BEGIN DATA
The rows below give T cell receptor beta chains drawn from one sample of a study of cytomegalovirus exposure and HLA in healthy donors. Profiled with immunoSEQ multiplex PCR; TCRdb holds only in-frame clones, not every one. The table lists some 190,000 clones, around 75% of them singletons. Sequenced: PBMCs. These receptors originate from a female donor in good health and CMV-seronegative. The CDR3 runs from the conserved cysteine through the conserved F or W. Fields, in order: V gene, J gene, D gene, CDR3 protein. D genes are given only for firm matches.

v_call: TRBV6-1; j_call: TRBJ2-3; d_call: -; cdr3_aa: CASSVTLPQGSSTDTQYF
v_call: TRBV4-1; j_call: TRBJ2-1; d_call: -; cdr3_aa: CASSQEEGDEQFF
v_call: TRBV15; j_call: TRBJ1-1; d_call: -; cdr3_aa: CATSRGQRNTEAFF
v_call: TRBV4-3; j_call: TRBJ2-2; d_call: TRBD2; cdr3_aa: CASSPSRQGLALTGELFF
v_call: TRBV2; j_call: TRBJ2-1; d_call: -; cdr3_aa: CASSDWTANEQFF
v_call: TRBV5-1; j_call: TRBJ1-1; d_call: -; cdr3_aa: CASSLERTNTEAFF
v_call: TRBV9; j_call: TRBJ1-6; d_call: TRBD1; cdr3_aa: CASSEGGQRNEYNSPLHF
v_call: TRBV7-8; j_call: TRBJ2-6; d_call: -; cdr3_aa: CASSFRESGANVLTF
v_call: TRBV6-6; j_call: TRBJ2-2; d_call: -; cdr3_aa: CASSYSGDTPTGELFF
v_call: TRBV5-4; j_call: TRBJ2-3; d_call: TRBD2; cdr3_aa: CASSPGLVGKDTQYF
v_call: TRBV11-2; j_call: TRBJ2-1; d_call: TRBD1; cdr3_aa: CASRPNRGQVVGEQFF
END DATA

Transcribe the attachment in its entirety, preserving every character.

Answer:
The rows below give T cell receptor beta chains drawn from one sample of a study of cytomegalovirus exposure and HLA in healthy donors. Profiled with immunoSEQ multiplex PCR; TCRdb holds only in-frame clones, not every one. The table lists some 190,000 clones, around 75% of them singletons. Sequenced: PBMCs. These receptors originate from a female donor in good health and CMV-seronegative. The CDR3 runs from the conserved cysteine through the conserved F or W. Fields, in order: V gene, J gene, D gene, CDR3 protein. D genes are given only for firm matches.

v_call: TRBV6-1; j_call: TRBJ2-3; d_call: -; cdr3_aa: CASSVTLPQGSSTDTQYF
v_call: TRBV4-1; j_call: TRBJ2-1; d_call: -; cdr3_aa: CASSQEEGDEQFF
v_call: TRBV15; j_call: TRBJ1-1; d_call: -; cdr3_aa: CATSRGQRNTEAFF
v_call: TRBV4-3; j_call: TRBJ2-2; d_call: TRBD2; cdr3_aa: CASSPSRQGLALTGELFF
v_call: TRBV2; j_call: TRBJ2-1; d_call: -; cdr3_aa: CASSDWTANEQFF
v_call: TRBV5-1; j_call: TRBJ1-1; d_call: -; cdr3_aa: CASSLERTNTEAFF
v_call: TRBV9; j_call: TRBJ1-6; d_call: TRBD1; cdr3_aa: CASSEGGQRNEYNSPLHF
v_call: TRBV7-8; j_call: TRBJ2-6; d_call: -; cdr3_aa: CASSFRESGANVLTF
v_call: TRBV6-6; j_call: TRBJ2-2; d_call: -; cdr3_aa: CASSYSGDTPTGELFF
v_call: TRBV5-4; j_call: TRBJ2-3; d_call: TRBD2; cdr3_aa: CASSPGLVGKDTQYF
v_call: TRBV11-2; j_call: TRBJ2-1; d_call: TRBD1; cdr3_aa: CASRPNRGQVVGEQFF